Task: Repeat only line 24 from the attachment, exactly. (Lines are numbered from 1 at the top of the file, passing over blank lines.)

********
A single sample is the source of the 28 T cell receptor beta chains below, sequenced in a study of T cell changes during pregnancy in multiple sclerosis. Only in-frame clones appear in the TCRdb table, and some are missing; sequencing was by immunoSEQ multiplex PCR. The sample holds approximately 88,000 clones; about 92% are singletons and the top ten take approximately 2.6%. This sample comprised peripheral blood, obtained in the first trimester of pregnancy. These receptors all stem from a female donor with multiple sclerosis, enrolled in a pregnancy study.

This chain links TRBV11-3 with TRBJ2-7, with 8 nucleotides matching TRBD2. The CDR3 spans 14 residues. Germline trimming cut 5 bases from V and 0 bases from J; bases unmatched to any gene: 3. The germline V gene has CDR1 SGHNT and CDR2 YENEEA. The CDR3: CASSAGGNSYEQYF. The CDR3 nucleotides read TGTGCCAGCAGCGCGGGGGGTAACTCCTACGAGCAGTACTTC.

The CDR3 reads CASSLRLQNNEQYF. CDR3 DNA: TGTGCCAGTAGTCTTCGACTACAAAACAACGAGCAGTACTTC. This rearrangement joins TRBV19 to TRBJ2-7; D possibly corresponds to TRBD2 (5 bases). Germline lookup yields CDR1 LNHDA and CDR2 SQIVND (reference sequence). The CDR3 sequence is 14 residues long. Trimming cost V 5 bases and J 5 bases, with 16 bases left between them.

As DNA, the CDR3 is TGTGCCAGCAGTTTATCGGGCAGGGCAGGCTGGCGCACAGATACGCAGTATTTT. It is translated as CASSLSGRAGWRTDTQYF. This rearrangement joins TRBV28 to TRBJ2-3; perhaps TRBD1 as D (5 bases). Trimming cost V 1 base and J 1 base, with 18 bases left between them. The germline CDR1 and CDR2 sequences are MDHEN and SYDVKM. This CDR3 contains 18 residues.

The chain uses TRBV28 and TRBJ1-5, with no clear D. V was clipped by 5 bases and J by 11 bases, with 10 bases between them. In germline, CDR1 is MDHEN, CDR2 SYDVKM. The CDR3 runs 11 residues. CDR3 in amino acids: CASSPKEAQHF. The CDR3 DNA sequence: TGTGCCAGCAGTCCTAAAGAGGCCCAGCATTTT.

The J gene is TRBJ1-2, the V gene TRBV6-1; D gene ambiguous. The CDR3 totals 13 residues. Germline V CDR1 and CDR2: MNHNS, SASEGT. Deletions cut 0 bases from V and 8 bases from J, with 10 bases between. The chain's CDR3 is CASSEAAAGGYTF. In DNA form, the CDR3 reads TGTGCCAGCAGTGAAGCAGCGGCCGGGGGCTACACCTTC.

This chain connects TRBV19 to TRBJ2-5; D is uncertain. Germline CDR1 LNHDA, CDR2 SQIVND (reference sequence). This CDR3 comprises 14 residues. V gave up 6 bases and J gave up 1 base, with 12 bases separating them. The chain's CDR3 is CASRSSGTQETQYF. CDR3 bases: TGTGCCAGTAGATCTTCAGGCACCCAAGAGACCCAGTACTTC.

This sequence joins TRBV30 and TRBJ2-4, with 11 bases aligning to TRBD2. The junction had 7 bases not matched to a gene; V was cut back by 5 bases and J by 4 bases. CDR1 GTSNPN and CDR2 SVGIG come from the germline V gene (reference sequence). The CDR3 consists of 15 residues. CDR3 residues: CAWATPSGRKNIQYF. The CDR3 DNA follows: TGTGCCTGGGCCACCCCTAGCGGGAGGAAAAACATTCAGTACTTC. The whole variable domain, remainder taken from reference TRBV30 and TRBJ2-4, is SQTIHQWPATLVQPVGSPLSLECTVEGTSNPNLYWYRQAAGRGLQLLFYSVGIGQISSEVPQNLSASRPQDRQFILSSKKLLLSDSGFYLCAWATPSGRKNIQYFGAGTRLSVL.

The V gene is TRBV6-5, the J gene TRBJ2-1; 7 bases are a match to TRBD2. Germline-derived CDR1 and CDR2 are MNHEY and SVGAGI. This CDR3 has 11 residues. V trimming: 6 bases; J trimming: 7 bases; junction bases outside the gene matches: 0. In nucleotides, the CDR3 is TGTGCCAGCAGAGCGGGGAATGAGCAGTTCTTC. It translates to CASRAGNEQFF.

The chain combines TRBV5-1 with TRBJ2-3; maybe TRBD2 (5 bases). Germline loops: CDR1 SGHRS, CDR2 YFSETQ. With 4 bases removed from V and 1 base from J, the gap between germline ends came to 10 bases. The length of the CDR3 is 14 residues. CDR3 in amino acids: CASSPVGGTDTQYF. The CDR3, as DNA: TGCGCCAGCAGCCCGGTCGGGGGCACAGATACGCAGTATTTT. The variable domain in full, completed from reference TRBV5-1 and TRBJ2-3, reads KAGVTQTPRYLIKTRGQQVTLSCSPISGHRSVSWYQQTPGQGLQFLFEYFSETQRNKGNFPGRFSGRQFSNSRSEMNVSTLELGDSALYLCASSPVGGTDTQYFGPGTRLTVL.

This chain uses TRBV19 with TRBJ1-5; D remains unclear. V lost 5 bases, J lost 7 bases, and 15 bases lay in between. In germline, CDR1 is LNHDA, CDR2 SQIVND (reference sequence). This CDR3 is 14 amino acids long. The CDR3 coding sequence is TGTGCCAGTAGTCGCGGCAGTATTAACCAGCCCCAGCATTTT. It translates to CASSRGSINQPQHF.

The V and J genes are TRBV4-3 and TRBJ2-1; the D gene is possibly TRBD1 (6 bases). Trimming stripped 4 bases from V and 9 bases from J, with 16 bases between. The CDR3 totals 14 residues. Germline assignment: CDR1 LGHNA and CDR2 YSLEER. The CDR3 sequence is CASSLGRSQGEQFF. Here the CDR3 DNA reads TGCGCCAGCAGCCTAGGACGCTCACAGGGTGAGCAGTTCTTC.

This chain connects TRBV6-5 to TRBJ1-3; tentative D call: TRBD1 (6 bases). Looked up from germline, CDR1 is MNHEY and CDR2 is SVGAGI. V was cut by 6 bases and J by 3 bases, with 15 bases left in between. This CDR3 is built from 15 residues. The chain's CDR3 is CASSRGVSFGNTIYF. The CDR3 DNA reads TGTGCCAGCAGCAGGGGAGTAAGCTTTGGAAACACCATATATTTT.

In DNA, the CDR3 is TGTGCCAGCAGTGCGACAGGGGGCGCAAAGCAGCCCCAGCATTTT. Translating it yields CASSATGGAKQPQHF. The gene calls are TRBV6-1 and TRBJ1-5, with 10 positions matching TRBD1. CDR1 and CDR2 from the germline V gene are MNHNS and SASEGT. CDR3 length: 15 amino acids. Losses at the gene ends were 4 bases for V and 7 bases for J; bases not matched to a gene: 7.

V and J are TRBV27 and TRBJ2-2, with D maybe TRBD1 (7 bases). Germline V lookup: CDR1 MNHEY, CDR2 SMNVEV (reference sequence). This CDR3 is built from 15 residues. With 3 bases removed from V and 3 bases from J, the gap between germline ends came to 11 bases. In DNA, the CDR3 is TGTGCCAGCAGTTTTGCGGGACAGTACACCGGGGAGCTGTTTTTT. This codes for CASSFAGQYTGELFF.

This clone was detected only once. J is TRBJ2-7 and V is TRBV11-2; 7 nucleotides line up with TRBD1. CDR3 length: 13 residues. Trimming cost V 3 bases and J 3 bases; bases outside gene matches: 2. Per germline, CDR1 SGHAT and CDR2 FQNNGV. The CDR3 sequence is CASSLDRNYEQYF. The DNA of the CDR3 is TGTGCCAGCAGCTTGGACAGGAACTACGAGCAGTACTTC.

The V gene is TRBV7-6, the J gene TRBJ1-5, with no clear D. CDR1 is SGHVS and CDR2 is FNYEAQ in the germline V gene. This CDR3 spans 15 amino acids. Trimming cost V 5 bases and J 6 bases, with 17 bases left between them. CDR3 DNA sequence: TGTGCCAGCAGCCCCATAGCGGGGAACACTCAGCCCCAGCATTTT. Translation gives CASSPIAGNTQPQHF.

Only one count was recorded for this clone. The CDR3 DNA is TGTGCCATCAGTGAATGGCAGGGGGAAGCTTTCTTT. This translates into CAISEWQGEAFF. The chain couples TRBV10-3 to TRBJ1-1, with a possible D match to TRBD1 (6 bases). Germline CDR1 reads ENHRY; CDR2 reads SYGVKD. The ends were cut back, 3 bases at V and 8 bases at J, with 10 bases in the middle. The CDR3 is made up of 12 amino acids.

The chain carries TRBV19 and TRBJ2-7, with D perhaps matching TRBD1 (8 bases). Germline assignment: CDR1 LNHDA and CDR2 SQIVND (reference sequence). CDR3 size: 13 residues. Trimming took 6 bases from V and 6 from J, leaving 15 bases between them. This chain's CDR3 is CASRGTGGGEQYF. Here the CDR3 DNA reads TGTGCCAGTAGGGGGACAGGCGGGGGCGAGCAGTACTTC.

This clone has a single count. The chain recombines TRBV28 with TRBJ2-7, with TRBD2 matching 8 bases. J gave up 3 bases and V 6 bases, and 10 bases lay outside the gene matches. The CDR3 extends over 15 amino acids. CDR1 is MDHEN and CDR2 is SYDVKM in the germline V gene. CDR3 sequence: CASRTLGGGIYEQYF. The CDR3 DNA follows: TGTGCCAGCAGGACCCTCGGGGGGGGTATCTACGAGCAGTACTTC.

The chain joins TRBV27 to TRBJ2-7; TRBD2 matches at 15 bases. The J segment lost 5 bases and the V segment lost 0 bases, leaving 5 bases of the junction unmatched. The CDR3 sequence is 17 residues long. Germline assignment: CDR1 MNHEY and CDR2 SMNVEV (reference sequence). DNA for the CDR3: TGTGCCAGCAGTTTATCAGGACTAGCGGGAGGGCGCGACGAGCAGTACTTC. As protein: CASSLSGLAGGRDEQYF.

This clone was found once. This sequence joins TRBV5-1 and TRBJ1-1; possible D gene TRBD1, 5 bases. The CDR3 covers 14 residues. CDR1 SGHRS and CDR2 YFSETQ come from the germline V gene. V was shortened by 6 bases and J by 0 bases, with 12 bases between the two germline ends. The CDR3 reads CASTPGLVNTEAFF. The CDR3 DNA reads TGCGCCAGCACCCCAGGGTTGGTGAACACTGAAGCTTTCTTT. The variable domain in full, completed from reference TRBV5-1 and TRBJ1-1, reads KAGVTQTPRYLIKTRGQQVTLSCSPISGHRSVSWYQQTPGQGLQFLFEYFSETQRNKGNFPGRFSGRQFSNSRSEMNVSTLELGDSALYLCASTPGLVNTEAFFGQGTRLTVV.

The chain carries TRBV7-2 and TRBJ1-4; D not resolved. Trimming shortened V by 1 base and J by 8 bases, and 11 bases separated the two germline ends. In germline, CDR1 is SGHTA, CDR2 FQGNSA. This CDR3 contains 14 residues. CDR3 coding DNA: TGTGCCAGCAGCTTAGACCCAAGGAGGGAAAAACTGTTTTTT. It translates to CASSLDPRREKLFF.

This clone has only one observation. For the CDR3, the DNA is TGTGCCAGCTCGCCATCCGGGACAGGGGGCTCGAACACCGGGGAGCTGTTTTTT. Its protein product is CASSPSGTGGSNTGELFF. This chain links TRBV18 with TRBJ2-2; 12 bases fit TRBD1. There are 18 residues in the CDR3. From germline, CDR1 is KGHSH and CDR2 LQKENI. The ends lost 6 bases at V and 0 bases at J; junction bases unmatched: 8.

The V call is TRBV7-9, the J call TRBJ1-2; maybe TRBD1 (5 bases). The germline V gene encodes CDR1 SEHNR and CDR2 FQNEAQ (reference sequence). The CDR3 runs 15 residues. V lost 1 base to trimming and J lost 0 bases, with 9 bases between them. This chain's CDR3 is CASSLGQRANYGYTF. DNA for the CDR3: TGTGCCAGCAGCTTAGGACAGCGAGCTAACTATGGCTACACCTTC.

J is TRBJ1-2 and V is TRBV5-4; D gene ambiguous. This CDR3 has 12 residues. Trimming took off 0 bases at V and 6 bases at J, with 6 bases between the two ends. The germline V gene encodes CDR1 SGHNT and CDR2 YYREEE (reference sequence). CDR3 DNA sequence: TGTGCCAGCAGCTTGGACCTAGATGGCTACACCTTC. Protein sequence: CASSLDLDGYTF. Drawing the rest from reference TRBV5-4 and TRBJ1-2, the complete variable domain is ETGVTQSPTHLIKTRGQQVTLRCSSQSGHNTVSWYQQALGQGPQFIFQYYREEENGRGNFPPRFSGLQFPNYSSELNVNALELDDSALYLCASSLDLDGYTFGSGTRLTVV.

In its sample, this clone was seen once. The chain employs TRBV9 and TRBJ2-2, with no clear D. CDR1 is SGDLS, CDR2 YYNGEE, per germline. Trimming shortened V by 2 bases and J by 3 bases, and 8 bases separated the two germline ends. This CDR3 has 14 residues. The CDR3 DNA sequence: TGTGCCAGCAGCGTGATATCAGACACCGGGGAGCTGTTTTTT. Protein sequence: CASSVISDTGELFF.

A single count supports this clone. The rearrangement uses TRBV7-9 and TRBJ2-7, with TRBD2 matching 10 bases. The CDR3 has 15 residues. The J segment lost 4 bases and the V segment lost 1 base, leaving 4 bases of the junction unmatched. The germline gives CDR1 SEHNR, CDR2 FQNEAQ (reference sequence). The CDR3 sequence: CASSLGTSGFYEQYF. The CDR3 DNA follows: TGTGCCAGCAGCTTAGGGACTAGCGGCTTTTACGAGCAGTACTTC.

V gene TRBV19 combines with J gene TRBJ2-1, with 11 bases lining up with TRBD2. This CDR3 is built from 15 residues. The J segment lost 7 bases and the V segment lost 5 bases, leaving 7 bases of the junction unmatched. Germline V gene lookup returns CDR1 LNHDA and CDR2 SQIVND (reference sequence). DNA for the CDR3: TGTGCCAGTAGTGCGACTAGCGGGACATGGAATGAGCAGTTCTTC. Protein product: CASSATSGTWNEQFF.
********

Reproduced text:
This clone has only one observation. For the CDR3, the DNA is TGTGCCAGCTCGCCATCCGGGACAGGGGGCTCGAACACCGGGGAGCTGTTTTTT. Its protein product is CASSPSGTGGSNTGELFF. This chain links TRBV18 with TRBJ2-2; 12 bases fit TRBD1. There are 18 residues in the CDR3. From germline, CDR1 is KGHSH and CDR2 LQKENI. The ends lost 6 bases at V and 0 bases at J; junction bases unmatched: 8.